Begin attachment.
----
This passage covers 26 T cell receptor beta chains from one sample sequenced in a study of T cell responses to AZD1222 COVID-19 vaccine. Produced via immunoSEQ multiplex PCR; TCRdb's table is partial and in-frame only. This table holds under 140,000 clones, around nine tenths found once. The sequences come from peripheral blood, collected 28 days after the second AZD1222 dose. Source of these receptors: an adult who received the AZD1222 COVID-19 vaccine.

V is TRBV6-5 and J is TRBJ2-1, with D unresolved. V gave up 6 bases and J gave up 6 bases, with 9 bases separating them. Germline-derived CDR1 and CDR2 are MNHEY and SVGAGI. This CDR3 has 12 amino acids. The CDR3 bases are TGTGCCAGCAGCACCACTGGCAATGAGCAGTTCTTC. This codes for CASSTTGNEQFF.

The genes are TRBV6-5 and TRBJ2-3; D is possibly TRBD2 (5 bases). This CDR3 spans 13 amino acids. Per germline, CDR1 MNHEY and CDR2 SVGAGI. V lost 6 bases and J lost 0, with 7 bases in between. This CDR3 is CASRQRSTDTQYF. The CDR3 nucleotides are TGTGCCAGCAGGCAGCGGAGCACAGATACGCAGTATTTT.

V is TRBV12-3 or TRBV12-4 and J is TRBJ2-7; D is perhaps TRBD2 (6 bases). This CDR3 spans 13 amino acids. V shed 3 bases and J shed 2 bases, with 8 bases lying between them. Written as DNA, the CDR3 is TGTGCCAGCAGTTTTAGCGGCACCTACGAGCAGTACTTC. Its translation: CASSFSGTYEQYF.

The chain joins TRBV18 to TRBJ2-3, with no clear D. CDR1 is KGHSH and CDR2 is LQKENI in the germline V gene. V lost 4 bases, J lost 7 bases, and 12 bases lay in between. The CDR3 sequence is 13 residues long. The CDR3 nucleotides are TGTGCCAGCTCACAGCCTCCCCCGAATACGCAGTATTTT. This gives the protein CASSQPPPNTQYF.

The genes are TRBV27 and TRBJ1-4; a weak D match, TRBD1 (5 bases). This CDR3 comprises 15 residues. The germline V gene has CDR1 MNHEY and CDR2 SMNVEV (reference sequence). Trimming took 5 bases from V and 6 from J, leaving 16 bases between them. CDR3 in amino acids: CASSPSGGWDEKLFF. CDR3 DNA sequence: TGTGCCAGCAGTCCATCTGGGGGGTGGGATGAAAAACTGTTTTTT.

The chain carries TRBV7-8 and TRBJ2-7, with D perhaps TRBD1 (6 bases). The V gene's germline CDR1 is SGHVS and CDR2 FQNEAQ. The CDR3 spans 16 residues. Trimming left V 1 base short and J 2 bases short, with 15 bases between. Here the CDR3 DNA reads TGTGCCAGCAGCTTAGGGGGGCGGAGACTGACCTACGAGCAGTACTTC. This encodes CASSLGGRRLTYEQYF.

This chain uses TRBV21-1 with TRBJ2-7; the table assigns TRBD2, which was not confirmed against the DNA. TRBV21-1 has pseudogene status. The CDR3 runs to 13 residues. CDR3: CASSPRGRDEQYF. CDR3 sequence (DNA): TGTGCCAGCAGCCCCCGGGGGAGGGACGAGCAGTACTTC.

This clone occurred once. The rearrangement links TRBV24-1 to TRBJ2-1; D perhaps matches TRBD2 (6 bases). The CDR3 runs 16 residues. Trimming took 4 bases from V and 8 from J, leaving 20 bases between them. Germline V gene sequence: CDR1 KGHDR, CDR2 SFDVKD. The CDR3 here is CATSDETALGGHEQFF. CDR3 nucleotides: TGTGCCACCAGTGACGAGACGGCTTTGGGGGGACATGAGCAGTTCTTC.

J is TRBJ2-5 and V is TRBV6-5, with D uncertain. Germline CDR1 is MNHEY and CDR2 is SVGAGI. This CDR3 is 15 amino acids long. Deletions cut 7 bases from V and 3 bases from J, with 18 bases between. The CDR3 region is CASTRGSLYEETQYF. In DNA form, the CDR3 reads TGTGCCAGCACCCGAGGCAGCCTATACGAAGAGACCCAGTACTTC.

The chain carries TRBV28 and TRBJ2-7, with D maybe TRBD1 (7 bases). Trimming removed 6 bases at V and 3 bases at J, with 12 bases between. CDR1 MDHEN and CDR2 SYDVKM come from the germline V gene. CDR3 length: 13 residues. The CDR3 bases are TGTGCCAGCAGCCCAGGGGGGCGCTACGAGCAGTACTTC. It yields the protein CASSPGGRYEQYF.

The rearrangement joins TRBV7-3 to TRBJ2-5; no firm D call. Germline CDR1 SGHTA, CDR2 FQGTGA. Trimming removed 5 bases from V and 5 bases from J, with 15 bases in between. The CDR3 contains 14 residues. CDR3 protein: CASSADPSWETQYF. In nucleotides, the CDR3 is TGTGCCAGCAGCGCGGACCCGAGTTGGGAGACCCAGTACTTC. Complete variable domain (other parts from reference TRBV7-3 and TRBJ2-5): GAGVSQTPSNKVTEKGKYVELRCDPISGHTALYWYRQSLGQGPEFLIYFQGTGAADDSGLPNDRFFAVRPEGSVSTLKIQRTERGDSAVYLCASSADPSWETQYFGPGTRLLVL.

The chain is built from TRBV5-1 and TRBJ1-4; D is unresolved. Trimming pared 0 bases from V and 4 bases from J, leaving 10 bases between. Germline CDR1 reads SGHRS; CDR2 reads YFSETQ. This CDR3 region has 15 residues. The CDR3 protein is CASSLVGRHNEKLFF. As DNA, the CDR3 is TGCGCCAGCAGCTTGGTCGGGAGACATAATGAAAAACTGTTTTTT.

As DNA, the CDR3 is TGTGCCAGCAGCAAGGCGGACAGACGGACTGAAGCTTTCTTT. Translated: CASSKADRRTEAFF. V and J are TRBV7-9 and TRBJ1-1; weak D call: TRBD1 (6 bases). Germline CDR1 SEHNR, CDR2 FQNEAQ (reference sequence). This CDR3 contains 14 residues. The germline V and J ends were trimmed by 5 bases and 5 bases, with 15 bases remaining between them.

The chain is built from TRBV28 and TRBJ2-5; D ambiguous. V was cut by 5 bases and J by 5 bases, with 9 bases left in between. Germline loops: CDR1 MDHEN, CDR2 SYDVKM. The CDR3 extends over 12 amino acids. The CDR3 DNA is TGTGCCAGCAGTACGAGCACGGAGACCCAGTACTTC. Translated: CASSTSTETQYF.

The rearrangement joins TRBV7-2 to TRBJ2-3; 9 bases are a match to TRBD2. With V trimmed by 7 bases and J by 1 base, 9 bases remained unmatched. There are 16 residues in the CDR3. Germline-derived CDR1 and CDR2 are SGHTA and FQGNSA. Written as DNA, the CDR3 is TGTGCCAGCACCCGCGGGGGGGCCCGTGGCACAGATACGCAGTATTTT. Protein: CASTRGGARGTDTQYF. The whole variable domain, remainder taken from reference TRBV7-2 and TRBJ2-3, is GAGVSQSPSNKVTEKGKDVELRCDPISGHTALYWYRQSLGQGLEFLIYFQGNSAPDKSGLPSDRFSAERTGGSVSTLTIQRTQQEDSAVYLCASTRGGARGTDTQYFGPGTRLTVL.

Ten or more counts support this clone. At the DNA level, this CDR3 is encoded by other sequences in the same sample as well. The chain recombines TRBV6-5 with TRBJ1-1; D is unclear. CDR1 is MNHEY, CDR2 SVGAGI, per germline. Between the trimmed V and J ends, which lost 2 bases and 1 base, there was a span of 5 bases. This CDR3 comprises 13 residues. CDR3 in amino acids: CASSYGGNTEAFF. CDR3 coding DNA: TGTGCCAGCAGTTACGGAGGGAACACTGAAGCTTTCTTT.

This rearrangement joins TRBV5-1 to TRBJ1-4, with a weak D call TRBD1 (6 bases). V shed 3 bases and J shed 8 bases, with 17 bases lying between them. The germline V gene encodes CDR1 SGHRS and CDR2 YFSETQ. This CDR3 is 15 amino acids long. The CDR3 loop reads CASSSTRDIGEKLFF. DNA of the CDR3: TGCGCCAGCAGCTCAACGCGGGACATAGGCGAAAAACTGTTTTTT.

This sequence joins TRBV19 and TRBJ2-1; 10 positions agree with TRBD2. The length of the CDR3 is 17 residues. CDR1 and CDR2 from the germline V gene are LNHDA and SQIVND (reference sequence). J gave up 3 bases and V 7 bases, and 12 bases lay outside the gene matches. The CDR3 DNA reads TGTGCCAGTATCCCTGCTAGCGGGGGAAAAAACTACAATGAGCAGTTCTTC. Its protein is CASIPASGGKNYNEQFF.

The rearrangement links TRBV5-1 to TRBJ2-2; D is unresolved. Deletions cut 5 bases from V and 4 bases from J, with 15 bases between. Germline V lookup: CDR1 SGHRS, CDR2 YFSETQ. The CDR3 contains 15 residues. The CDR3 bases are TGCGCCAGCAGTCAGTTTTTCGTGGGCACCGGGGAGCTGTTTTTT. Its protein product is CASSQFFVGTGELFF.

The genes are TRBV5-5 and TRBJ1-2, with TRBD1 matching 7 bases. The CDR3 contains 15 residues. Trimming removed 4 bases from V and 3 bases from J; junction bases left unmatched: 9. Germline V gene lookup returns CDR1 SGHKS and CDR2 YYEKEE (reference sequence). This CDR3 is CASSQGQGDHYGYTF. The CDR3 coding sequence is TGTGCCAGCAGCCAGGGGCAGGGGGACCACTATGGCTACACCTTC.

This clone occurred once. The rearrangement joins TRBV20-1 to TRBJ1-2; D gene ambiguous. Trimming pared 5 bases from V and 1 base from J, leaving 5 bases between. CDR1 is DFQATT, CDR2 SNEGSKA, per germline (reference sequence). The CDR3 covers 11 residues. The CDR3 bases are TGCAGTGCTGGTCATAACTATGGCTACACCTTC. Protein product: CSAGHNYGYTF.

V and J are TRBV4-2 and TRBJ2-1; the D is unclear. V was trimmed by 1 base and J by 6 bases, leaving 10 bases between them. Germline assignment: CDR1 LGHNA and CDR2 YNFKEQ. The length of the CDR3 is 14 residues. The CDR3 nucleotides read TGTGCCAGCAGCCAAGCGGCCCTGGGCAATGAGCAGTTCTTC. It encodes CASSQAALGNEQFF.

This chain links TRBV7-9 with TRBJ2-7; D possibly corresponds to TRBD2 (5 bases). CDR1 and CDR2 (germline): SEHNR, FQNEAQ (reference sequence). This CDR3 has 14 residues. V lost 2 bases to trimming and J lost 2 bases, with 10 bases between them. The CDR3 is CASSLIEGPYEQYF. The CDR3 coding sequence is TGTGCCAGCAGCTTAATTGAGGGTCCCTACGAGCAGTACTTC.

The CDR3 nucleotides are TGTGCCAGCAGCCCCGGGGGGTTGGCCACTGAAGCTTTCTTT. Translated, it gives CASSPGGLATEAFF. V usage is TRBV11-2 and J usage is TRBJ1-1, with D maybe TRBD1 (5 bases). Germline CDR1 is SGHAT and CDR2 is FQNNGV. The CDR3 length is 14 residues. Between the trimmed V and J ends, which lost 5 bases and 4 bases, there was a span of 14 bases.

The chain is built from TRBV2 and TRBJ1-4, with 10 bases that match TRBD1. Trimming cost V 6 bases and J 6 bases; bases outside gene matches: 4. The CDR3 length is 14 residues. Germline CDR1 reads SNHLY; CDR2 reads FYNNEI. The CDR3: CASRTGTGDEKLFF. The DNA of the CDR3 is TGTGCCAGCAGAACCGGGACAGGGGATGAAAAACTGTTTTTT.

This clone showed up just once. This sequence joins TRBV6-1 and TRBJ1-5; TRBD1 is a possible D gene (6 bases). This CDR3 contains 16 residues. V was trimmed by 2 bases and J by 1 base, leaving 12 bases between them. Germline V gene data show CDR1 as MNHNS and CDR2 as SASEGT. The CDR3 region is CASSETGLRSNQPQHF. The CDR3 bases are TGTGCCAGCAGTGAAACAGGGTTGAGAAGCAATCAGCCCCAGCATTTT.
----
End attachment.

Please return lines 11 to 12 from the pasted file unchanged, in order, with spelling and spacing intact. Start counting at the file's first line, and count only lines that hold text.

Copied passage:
The chain carries TRBV28 and TRBJ2-7, with D maybe TRBD1 (7 bases). Trimming removed 6 bases at V and 3 bases at J, with 12 bases between. CDR1 MDHEN and CDR2 SYDVKM come from the germline V gene. CDR3 length: 13 residues. The CDR3 bases are TGTGCCAGCAGCCCAGGGGGGCGCTACGAGCAGTACTTC. It yields the protein CASSPGGRYEQYF.

The rearrangement joins TRBV7-3 to TRBJ2-5; no firm D call. Germline CDR1 SGHTA, CDR2 FQGTGA. Trimming removed 5 bases from V and 5 bases from J, with 15 bases in between. The CDR3 contains 14 residues. CDR3 protein: CASSADPSWETQYF. In nucleotides, the CDR3 is TGTGCCAGCAGCGCGGACCCGAGTTGGGAGACCCAGTACTTC. Complete variable domain (other parts from reference TRBV7-3 and TRBJ2-5): GAGVSQTPSNKVTEKGKYVELRCDPISGHTALYWYRQSLGQGPEFLIYFQGTGAADDSGLPNDRFFAVRPEGSVSTLKIQRTERGDSAVYLCASSADPSWETQYFGPGTRLLVL.